Wide range cassettes
I realise the comments section is full of world-class athletes who can ride a singlespeed all day long up 25% inclines. Many of you might think that a 52-tooth bottom gear is totally unnecessary, but science says otherwise.
Let’s imagine you’re a 70 kg rider with a 15 kg bike and you want to ride up a 20% gradient (which is steep but not unheard of). Let’s say you can sustain 360 W of power, which at that bodyweight is about the level of a male domestic pro cyclist. On a 20% gradient in ideal conditions, you could sustain a pace of 7 kph.
When working hard, most cyclists like to pedal with a cadence of about 90 RPM. With a 32-tooth chainring and a 29″ wheel, you’d need at least a 56-tooth sprocket to achieve that cadence at 7 kph.
The point is, even very fit cyclists can benefit from large sprockets if the gradients are steep. It’s not that riding hills that steep is impossible with a smaller cassette – I used to run an 11-36t cassette and got up (almost) all the same hills I do now – it’s just that you’ll have to use a less efficient cadence which is more tiring and harder on your body. Besides, gears shouldn’t be designed for the fittest riders in optimum conditions, but to accommodate most riders in most conditions. If you think a 52-tooth sprocket is unnecessary, you’re either not riding very steep climbs or you’re putting up with a less than ideal cadence.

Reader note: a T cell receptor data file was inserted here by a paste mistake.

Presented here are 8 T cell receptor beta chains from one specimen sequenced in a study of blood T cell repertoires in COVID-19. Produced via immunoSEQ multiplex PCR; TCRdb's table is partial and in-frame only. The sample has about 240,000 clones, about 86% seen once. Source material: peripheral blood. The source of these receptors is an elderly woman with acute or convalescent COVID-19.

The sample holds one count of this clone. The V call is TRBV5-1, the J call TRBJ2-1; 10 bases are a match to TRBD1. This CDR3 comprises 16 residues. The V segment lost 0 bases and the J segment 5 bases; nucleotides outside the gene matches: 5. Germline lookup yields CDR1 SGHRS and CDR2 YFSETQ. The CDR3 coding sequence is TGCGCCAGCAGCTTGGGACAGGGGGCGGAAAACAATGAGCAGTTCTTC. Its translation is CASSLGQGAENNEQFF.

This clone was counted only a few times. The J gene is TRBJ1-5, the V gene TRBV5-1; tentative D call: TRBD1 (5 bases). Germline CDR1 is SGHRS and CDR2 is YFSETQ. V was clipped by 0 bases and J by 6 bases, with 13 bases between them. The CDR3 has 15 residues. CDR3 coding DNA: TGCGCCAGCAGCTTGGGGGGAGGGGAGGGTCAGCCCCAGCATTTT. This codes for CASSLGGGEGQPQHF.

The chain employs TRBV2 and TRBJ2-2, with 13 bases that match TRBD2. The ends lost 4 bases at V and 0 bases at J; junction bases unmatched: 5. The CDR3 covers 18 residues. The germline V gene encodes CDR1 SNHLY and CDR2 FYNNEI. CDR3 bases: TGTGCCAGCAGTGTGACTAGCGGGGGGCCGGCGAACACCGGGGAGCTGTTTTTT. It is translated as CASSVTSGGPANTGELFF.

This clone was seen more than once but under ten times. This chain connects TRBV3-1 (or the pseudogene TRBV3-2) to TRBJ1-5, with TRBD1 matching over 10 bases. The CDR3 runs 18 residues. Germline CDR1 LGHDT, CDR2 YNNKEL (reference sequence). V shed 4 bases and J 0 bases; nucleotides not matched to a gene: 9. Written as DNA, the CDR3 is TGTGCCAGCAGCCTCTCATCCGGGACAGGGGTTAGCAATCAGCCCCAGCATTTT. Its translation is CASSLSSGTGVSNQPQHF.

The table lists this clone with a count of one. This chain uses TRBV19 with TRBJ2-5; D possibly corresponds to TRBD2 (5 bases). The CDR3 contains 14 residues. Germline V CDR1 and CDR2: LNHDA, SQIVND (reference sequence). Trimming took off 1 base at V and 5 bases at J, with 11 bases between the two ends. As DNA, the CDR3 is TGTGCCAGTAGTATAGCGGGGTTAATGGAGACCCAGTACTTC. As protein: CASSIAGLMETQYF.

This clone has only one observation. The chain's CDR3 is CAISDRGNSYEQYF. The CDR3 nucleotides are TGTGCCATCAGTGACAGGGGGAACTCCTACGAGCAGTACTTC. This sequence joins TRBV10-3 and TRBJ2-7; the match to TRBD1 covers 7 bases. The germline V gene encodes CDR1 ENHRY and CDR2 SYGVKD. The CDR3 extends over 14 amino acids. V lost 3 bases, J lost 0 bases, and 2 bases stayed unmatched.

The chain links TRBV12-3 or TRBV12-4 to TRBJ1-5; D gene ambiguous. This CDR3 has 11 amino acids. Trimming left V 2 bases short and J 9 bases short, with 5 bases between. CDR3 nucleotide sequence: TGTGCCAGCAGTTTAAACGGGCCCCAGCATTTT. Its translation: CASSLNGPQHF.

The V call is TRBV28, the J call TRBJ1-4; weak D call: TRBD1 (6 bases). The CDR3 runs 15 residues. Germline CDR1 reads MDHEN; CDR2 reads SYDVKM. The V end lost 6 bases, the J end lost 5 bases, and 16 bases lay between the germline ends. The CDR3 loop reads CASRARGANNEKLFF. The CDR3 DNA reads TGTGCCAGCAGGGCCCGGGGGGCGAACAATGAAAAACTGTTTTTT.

What do you think? Let us know in the comments.